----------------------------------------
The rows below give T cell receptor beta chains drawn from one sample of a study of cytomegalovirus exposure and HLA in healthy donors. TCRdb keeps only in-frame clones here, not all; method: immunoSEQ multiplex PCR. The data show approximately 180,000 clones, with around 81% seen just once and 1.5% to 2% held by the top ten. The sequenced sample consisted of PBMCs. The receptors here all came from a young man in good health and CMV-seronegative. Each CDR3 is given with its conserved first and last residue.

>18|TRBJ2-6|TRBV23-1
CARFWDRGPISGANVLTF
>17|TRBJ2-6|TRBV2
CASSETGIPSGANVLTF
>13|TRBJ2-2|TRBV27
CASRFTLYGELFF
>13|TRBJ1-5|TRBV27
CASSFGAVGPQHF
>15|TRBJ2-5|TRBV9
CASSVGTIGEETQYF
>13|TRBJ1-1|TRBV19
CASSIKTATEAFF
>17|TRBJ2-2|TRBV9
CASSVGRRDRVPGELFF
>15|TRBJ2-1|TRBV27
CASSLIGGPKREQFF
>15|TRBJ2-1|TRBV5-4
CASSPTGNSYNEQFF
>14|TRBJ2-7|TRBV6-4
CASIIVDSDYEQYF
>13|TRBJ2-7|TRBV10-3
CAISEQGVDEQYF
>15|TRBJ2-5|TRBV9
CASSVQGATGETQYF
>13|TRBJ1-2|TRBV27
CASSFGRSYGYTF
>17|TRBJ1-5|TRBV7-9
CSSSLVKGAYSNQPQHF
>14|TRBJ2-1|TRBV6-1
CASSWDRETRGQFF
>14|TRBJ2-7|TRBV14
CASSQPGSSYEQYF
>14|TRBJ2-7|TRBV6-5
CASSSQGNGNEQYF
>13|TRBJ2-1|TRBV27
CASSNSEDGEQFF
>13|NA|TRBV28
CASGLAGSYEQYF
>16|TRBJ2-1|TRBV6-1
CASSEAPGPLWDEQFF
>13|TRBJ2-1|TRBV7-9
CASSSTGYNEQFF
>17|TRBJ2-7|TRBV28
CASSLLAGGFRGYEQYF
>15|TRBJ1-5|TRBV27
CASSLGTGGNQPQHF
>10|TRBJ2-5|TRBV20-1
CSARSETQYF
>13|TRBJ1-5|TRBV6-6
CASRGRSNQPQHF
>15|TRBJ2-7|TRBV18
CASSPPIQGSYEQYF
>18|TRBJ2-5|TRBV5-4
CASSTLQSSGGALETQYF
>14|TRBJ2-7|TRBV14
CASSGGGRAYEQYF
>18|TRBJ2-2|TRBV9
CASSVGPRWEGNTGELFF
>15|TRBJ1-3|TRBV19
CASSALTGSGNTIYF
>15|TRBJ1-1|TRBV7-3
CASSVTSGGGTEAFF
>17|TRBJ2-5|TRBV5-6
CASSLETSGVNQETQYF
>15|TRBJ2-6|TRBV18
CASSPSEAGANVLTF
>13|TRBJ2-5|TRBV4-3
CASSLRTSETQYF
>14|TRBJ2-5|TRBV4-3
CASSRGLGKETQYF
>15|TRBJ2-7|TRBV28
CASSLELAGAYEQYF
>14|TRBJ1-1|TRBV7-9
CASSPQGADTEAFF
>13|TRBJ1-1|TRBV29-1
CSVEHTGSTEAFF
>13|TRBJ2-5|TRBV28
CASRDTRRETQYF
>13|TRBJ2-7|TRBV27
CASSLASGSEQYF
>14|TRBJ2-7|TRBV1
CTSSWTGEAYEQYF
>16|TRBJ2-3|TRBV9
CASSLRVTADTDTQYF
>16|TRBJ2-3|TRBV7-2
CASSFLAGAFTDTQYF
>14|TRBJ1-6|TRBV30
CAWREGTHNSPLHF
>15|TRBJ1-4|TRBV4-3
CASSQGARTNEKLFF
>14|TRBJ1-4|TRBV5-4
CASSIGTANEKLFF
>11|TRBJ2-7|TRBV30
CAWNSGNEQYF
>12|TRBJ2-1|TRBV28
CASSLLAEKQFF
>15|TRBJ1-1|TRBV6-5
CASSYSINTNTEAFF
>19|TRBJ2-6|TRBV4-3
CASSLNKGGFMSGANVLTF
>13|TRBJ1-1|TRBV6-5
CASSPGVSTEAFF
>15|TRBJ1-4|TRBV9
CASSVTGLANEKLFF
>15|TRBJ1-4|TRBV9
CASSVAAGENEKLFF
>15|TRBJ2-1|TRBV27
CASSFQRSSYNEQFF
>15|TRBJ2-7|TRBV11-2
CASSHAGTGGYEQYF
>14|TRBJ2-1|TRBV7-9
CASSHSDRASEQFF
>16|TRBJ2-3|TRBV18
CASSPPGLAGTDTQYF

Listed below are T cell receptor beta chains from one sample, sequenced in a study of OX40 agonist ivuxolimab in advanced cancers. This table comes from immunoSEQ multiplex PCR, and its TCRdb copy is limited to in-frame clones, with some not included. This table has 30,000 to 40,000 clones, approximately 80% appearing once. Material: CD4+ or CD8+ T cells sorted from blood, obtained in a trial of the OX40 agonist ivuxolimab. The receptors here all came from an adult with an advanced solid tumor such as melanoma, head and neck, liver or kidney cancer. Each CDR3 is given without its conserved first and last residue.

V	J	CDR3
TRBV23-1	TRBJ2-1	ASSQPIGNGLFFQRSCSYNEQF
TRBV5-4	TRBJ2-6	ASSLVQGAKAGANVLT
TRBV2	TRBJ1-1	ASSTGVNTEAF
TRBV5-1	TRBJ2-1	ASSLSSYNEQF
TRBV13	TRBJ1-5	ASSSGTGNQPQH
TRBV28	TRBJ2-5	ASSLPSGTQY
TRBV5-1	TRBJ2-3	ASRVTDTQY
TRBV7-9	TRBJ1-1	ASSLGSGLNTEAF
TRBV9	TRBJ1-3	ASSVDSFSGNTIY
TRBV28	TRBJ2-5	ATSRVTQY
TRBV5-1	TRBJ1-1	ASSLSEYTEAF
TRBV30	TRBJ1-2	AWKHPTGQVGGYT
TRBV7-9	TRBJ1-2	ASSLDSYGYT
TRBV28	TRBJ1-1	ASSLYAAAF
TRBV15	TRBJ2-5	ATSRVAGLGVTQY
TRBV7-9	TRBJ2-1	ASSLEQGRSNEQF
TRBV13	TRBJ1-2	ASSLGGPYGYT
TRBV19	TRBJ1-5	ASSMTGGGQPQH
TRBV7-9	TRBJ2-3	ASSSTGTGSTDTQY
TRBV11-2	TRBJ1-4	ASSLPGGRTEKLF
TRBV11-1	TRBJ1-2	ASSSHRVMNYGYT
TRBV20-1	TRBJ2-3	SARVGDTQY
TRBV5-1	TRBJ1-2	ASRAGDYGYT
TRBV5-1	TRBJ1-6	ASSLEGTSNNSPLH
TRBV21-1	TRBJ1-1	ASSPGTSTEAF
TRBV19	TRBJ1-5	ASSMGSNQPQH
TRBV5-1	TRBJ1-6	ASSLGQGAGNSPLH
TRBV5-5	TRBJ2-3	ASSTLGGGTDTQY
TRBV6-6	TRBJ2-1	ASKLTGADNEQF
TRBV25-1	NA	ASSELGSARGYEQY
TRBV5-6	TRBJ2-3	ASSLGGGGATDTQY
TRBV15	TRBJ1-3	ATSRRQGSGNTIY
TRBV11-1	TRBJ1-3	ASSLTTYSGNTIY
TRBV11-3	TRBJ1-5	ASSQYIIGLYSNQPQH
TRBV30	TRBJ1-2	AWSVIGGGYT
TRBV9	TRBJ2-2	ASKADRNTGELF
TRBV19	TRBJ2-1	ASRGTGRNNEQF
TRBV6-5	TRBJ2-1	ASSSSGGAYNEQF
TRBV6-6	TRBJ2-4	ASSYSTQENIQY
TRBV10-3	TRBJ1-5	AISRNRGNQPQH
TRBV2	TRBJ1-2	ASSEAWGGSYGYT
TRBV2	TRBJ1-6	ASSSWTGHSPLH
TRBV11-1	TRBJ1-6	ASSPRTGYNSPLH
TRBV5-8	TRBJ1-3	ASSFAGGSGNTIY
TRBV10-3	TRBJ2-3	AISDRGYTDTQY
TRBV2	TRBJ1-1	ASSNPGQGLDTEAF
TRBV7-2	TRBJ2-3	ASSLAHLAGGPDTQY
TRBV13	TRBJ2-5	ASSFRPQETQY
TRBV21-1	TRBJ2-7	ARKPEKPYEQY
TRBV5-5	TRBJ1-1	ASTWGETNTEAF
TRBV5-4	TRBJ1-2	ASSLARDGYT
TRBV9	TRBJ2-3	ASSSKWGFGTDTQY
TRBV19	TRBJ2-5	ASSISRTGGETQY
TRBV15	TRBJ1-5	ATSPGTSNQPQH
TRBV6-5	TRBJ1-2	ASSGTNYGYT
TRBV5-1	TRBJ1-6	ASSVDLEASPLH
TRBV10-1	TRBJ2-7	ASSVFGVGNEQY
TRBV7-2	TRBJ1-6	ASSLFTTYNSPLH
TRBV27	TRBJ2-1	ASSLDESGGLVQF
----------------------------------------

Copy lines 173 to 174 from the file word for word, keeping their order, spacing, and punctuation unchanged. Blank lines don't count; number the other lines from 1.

TRBV5-1	TRBJ1-6	ASSVDLEASPLH
TRBV10-1	TRBJ2-7	ASSVFGVGNEQY